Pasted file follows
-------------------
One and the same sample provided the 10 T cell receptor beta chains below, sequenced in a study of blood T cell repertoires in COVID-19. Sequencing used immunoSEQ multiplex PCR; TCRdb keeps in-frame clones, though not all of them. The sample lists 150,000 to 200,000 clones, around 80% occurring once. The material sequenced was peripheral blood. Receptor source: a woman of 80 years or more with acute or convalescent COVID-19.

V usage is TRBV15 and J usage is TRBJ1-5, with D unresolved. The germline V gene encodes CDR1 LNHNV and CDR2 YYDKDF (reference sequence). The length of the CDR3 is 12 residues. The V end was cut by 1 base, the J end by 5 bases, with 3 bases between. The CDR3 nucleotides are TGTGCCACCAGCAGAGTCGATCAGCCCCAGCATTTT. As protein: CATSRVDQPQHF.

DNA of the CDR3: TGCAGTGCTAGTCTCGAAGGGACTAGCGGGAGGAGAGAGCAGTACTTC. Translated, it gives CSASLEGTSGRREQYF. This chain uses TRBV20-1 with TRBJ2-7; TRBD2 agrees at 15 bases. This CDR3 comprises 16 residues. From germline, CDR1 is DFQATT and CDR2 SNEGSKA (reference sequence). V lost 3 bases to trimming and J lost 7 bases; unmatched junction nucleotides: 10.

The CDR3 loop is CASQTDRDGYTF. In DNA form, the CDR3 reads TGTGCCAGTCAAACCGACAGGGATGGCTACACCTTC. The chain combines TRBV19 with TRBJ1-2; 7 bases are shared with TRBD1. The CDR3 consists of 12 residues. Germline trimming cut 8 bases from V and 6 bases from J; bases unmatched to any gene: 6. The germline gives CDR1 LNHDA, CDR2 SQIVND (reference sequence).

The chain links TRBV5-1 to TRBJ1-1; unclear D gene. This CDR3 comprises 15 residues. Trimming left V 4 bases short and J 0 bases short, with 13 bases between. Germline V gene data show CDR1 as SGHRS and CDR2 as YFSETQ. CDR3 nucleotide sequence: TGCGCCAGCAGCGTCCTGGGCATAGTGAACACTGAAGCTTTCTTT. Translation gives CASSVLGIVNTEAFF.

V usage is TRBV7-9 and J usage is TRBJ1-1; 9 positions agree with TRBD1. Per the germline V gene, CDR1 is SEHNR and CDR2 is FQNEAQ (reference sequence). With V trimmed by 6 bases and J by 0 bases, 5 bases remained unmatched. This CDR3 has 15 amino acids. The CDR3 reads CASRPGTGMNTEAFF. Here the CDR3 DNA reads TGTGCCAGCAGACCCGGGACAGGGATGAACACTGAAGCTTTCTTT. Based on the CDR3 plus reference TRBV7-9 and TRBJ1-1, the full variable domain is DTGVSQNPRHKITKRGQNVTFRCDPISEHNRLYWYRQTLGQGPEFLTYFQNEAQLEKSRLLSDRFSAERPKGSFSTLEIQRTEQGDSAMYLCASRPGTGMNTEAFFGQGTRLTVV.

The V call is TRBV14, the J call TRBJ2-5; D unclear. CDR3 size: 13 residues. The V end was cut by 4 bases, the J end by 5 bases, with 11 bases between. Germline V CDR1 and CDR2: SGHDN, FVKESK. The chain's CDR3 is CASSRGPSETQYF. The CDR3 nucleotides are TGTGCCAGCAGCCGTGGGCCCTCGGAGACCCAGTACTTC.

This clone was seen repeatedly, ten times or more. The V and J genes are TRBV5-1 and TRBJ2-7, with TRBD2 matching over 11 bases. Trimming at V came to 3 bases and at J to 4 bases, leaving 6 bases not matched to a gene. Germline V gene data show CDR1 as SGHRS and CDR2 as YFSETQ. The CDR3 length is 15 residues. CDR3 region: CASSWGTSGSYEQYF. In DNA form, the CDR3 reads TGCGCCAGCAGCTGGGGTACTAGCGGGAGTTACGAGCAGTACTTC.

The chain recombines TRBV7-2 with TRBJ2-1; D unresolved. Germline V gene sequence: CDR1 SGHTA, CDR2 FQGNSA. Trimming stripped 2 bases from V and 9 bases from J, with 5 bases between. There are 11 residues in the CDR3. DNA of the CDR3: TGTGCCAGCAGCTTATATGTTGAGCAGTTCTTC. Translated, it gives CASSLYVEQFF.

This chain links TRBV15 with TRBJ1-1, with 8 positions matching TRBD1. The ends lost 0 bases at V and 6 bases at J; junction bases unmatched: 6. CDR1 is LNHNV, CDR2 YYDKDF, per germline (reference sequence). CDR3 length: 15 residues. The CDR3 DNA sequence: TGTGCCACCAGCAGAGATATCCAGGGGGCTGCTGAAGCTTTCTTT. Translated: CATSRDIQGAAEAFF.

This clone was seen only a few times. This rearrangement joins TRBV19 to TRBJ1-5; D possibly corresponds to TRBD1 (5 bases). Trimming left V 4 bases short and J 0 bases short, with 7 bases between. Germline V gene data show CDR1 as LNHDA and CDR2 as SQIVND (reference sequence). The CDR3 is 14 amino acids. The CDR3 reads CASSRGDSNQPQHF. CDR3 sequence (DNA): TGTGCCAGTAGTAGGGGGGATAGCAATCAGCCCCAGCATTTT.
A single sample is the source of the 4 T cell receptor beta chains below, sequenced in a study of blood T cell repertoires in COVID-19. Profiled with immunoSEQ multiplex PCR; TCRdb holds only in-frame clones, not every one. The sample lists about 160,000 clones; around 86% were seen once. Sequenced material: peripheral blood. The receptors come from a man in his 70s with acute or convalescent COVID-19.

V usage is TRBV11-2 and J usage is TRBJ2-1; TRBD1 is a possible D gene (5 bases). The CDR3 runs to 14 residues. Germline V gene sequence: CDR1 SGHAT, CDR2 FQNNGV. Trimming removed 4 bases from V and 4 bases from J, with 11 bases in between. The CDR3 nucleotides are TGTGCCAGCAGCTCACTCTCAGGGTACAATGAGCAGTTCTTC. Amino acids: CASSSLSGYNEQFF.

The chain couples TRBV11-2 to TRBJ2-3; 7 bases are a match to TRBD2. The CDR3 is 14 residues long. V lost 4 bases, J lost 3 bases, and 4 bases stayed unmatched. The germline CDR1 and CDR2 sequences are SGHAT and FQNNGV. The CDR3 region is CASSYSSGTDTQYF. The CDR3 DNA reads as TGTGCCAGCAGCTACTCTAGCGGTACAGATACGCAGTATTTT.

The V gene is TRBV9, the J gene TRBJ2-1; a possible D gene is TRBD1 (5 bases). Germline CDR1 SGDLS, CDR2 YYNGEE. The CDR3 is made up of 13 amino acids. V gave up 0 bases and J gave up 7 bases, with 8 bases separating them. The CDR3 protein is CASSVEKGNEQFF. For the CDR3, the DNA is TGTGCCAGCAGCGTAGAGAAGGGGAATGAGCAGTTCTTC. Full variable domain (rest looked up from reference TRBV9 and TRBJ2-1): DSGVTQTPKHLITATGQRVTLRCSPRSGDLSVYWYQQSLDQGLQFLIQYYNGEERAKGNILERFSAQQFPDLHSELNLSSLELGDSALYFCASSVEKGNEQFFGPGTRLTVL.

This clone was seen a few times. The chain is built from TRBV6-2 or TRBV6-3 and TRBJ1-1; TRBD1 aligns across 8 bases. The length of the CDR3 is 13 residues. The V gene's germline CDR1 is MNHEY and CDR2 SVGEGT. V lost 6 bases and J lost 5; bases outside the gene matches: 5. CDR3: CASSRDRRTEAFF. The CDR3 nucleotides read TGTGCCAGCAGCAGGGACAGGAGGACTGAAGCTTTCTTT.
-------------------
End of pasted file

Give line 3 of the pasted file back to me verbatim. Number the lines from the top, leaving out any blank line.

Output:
DNA of the CDR3: TGCAGTGCTAGTCTCGAAGGGACTAGCGGGAGGAGAGAGCAGTACTTC. Translated, it gives CSASLEGTSGRREQYF. This chain uses TRBV20-1 with TRBJ2-7; TRBD2 agrees at 15 bases. This CDR3 comprises 16 residues. From germline, CDR1 is DFQATT and CDR2 SNEGSKA (reference sequence). V lost 3 bases to trimming and J lost 7 bases; unmatched junction nucleotides: 10.